The diagnosis of Alzheimer’s disease makes planning for the future more important than ever. Concerns about care provision and programs that can help offset costs mean that families need accurate information about legal and financial planning specific to the disease. Legal and Financial Planning for Alzheimer’s Disease is an interactive two-part program where you will have a chance to learn about important legal and financial issues to consider, how to put plans in place, and how to access legal and financial resources near you.
Living with Alzheimer’s for People with Alzheimer’s/Younger Onset
The diagnosis of Alzheimer’s disease is life-changing and leads to many questions. What will this mean for me and my family? How do I plan for the future? Where can I get the help I need? Living with Alzheimer’s: For People with Alzheimer’s and Living with Alzheimer’s: Younger Onset are interactive programs where you will have a chance to hear from others who have been where you are. We will discuss what you need to know, what you need to plan and what you can do to navigate this chapter of your life. These programs will cover information for people with a diagnosis of Alzheimer’s disease.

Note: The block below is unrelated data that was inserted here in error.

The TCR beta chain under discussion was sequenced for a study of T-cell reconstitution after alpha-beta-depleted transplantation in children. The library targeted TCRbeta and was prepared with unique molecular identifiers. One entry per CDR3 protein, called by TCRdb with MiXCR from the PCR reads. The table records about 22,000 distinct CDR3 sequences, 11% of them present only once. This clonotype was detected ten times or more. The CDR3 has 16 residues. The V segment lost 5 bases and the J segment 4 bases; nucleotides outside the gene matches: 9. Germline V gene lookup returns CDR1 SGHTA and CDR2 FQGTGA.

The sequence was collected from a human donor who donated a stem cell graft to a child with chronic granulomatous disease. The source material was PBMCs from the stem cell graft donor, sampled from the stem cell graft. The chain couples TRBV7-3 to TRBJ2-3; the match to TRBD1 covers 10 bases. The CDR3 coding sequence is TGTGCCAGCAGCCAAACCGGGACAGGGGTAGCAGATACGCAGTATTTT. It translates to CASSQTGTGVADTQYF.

Living with Alzhemer’s for Caregivers
When someone is diagnosed with Alzheimer’s, friends and family have many questions. What does the diagnosis mean? What kinds of plans need to be made? What resources are available to help? The disease’s progression presents new questions that reflect the growing need for skills, programs and services. Living with Alzheimer’s for Caregivers is a series of education programs that provide answers to the questions that arise in the early, middle and late stages of the disease. Hear from those directly affected and learn what you need to know, what you need to plan and what you can do at each point along the way.
These programs are supported, in part, by a grant from the New York State Department of Health